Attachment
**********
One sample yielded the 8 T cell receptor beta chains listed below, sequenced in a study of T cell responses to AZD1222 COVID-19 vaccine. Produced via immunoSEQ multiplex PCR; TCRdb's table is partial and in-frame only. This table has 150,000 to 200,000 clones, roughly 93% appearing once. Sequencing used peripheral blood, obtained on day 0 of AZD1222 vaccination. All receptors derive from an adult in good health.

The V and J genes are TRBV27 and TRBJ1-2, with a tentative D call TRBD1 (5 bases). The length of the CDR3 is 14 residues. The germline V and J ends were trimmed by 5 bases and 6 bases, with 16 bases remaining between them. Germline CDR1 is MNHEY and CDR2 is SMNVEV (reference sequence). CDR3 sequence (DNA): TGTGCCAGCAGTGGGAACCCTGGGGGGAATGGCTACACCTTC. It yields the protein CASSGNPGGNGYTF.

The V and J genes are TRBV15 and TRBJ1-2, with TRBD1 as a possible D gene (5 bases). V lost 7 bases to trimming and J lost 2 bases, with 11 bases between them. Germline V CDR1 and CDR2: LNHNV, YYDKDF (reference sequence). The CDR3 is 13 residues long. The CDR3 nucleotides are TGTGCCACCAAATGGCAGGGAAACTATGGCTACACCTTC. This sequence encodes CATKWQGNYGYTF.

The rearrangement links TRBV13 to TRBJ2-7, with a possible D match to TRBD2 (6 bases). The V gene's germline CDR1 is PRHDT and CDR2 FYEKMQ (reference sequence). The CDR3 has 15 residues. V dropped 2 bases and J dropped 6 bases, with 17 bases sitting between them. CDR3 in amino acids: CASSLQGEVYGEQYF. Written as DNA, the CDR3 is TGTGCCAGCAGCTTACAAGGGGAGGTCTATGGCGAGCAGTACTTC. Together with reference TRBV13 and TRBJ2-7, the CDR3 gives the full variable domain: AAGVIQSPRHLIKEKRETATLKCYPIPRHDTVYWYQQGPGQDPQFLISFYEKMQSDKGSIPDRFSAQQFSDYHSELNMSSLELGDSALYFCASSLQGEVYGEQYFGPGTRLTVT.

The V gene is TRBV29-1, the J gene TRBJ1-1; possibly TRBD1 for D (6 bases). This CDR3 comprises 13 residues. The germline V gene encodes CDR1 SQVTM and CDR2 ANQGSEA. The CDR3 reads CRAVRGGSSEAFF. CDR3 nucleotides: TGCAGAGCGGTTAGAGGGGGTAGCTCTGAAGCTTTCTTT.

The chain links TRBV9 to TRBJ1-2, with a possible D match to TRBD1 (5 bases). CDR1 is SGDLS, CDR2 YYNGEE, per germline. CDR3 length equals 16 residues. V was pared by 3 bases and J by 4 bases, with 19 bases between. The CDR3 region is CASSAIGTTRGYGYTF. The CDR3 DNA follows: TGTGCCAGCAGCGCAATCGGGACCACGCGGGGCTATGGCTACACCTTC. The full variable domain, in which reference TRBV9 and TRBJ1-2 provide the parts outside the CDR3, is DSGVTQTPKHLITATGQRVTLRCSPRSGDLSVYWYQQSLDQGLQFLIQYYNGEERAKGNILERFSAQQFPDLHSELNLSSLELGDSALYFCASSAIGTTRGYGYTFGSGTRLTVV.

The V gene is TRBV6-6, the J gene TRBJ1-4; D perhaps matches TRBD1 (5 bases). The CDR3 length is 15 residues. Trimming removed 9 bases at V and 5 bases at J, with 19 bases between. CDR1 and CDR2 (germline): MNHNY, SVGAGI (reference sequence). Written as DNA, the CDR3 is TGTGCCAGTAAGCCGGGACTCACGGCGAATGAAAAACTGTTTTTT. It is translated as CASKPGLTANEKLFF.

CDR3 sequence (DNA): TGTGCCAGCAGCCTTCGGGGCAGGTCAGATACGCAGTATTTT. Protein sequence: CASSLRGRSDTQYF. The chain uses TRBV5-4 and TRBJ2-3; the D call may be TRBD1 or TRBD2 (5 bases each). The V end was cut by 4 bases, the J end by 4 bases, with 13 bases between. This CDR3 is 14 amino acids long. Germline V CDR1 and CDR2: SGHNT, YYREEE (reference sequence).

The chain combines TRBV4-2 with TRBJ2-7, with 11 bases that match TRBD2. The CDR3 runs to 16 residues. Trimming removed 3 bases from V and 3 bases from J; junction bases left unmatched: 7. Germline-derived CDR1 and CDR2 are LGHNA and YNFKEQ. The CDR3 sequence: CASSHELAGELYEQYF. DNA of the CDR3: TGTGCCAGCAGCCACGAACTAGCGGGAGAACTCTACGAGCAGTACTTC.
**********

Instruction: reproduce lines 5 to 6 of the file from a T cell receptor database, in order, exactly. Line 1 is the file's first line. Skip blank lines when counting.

The V gene is TRBV29-1, the J gene TRBJ1-1; possibly TRBD1 for D (6 bases). This CDR3 comprises 13 residues. The germline V gene encodes CDR1 SQVTM and CDR2 ANQGSEA. The CDR3 reads CRAVRGGSSEAFF. CDR3 nucleotides: TGCAGAGCGGTTAGAGGGGGTAGCTCTGAAGCTTTCTTT.

The chain links TRBV9 to TRBJ1-2, with a possible D match to TRBD1 (5 bases). CDR1 is SGDLS, CDR2 YYNGEE, per germline. CDR3 length equals 16 residues. V was pared by 3 bases and J by 4 bases, with 19 bases between. The CDR3 region is CASSAIGTTRGYGYTF. The CDR3 DNA follows: TGTGCCAGCAGCGCAATCGGGACCACGCGGGGCTATGGCTACACCTTC. The full variable domain, in which reference TRBV9 and TRBJ1-2 provide the parts outside the CDR3, is DSGVTQTPKHLITATGQRVTLRCSPRSGDLSVYWYQQSLDQGLQFLIQYYNGEERAKGNILERFSAQQFPDLHSELNLSSLELGDSALYFCASSAIGTTRGYGYTFGSGTRLTVV.